Audio by title 4_seasons_city_farm

Rebecca Brown at a Four Seasons City Farm cook-out

1:50 minutes (1.67 MB)

She said community gardening can bring in --at least potentially- a wide variety of people.

“Like today: we have some disabled individuals and some children out here. So, there are all kinds of other community groups that can get involved so that it can become a norm to garden and we can have more eyes out looking for more pieces of land.”

Brown said money is also a factor.

“ There are some grants out there. They’re not easy to get but there’s a lot of people out there who have money and who believe in this sort of thing. It (community gardening) builds community, and it stimulates people environmentally, which is a really important thing for our youth today because so much of their stimulation comes from electronics. So this would give them a chance to get out and actually touch elbows w/ people.

"You can incorporate any facet of organization going on --from churches to disabled to children like we mentioned, and any elderly groups. Any nursing home that’s got the space can put some tomatoes in."

Daniel Ingwerson on the challenges of community gardening

9:18 minutes (8.52 MB)

Tom Over- 7/7/11

“The city has given a lot of support (for community gardens) vocally… but it’s often been more of a promise than a follow thru. Just this past year there was going to be $60,000 distributed to , I think, 50 gardens."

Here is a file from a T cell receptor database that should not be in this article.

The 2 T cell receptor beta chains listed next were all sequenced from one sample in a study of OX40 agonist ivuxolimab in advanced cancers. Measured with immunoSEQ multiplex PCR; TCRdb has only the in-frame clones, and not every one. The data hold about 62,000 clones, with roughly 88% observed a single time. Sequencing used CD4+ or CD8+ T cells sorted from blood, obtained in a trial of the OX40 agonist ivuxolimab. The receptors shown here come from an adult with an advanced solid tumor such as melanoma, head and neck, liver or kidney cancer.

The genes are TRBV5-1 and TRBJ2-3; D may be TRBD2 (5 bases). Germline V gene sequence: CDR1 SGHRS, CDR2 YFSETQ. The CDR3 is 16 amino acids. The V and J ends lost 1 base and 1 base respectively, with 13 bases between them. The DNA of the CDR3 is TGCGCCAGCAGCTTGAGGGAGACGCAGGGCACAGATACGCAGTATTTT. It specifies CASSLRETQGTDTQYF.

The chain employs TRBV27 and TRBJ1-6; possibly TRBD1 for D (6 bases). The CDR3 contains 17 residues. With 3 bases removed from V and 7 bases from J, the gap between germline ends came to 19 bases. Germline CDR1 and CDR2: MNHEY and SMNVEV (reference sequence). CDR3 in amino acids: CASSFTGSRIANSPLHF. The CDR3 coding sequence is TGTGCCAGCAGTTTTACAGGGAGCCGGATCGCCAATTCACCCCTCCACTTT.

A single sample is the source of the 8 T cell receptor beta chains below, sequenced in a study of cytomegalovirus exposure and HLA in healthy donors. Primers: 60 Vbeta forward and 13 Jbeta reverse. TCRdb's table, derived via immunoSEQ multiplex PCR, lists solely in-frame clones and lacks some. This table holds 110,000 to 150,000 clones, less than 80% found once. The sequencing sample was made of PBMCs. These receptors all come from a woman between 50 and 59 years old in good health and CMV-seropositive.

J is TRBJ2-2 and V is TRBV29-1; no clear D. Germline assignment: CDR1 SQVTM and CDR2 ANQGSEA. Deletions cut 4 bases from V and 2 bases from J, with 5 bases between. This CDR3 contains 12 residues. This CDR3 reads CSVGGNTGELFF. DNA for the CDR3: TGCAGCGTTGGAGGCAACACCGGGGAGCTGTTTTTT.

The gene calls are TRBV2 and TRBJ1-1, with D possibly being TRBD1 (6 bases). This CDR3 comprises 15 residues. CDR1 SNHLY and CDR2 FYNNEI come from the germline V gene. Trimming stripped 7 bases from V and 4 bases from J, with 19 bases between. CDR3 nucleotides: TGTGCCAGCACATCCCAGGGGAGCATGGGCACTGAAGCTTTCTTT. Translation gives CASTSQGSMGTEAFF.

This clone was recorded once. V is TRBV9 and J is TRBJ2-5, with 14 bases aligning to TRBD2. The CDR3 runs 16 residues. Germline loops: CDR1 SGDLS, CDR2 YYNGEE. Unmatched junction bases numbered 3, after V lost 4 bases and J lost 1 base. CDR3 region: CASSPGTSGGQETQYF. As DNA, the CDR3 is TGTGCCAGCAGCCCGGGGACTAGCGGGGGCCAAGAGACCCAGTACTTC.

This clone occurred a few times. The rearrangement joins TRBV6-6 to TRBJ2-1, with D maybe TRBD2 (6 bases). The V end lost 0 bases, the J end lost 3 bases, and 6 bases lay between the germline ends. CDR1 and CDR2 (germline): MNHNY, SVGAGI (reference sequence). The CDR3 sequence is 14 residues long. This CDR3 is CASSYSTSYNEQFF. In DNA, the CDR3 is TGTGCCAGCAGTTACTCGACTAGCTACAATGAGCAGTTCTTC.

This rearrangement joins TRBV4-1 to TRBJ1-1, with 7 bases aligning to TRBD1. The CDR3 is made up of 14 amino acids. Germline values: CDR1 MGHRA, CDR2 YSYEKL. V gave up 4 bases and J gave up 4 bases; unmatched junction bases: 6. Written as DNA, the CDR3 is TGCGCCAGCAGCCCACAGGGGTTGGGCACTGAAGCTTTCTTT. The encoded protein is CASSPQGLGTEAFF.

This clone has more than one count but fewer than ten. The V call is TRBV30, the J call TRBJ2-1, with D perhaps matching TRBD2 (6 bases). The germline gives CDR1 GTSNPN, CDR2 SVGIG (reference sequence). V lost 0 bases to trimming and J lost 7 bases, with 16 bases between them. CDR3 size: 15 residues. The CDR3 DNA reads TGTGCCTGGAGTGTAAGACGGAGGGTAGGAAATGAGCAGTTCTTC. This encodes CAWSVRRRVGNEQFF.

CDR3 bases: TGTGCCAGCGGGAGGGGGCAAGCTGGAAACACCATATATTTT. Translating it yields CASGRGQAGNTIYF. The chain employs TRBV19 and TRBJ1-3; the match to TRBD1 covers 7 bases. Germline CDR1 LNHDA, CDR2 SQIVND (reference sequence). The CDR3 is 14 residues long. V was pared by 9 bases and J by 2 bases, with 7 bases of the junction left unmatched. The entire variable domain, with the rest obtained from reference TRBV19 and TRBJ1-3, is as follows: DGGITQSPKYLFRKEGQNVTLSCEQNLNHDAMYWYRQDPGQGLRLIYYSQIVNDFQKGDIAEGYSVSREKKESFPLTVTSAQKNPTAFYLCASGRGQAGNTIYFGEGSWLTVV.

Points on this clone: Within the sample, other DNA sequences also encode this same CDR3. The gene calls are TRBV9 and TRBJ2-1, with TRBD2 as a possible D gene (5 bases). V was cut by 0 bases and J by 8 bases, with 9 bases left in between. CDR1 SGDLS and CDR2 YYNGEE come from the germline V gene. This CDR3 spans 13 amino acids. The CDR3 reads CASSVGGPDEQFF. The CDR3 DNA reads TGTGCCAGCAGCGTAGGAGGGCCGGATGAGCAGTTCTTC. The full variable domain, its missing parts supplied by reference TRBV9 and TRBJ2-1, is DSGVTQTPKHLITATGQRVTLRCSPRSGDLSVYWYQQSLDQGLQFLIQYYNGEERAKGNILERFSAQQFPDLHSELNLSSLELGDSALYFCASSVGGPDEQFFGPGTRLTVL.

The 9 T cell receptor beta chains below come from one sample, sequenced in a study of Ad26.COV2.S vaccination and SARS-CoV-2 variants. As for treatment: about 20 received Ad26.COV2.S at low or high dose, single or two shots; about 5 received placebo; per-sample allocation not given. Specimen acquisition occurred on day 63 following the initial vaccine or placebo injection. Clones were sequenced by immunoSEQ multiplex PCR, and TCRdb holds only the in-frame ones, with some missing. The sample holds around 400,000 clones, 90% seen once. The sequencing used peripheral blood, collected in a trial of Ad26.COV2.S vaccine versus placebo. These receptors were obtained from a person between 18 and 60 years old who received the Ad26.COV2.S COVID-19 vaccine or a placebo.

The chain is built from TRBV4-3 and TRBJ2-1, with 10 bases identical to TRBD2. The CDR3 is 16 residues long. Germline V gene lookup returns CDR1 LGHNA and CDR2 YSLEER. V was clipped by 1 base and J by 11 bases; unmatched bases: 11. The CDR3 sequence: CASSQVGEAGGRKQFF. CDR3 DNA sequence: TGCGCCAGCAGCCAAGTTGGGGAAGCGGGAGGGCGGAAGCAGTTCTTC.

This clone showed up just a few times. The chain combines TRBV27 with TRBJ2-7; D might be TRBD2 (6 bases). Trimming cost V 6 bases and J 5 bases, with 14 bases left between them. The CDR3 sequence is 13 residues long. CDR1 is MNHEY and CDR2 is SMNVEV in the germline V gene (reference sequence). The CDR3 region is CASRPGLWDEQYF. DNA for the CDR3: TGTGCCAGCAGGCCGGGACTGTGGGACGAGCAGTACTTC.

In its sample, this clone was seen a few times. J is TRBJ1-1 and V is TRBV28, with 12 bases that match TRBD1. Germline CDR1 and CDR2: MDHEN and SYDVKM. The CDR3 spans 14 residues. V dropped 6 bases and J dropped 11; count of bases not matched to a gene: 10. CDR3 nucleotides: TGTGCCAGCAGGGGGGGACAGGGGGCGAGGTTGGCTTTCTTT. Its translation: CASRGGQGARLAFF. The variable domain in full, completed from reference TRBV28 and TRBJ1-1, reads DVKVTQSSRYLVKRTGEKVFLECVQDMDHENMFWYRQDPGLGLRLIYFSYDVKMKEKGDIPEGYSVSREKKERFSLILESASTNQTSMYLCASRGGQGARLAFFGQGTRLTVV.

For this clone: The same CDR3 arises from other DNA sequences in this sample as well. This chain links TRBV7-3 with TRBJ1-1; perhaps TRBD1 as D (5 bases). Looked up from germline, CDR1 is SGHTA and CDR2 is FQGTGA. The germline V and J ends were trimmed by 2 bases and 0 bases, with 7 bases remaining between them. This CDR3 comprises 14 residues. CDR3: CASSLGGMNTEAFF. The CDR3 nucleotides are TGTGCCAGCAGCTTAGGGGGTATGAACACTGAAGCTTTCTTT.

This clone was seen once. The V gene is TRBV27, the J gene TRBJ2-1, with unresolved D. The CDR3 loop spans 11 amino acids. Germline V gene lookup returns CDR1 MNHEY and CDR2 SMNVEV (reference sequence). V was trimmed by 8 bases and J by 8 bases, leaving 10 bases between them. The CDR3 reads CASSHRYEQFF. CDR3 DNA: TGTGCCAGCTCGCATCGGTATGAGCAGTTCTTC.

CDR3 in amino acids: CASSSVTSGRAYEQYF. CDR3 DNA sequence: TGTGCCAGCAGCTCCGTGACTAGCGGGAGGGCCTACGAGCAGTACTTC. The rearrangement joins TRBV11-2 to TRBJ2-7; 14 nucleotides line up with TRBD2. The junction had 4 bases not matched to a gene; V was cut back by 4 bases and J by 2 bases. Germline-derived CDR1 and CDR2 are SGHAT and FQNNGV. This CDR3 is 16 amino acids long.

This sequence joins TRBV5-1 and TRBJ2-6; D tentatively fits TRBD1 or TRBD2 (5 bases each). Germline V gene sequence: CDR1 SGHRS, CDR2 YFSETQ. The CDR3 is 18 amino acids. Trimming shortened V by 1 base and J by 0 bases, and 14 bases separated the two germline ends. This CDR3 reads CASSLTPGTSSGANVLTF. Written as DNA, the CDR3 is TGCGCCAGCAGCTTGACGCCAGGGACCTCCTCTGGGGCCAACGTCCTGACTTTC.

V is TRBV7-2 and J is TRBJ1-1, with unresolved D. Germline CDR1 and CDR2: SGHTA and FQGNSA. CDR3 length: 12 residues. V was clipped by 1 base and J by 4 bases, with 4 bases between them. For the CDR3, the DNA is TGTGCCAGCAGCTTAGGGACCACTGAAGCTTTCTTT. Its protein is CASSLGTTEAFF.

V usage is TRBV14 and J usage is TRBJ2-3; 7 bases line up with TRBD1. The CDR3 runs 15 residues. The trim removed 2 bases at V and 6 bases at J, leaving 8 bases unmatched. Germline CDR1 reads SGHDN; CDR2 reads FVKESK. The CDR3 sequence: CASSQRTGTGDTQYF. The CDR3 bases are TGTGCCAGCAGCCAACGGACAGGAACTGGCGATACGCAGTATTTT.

“I know of over a dozen community gardens that did not receive the grant that was announced on Earth Day by Mayor Coleman at Franklin Park. The got zip as far as money is concerned. That’s kind of disappointing.”

When the city spends $44 million on the new Scioto river way, and they can’t even put $50,000 into community gardens. That’s not saying much for the city’s real support…compared to other big cities Columbus is at the back of the pack (in its support for community gardens.)

“Don’t get me wrong, I appreciate what the city has done so far, but it’s nowhere near enough. Our food supply is not as safe and secure as some of us would like to think.”

Hank Koehler talks about Four Seasons City Farm

8:18 minutes (7.6 MB)

Four Seasons City Farm has about 2.5 acres of cultivated land which 12 garden plots comprise on the East Side of Columbus. Last year’s harvest was about 2,000 lbs of produce, said Hank Koehler who runs the gardens.

Here’s Koehler’s run down, off the top of his head, of what they supply to restaurants and stores:

Greener Grocer: herbs, lettuce, and tomatoes

Clintonville Community Market: zucchini and tomatoes

Angry Baker: raspberries and lettuce

Black Creek Bistro: leaf lettuce, figs, tomatoes,

Yellow Brick Pizza: basil, tomatoes, leaf lettuce

Koehler estimates their revenue to have been about $2,000 last year. But I still want to find out how Four Seasons' income from selling produce and flowers compares with their operating costs.

While we're at it, does anyone have a sense of how many community gardens and urban farms in Columbus are paying their operating costs from the money made from sales of produce and/or money that comes from people working in the gardens ?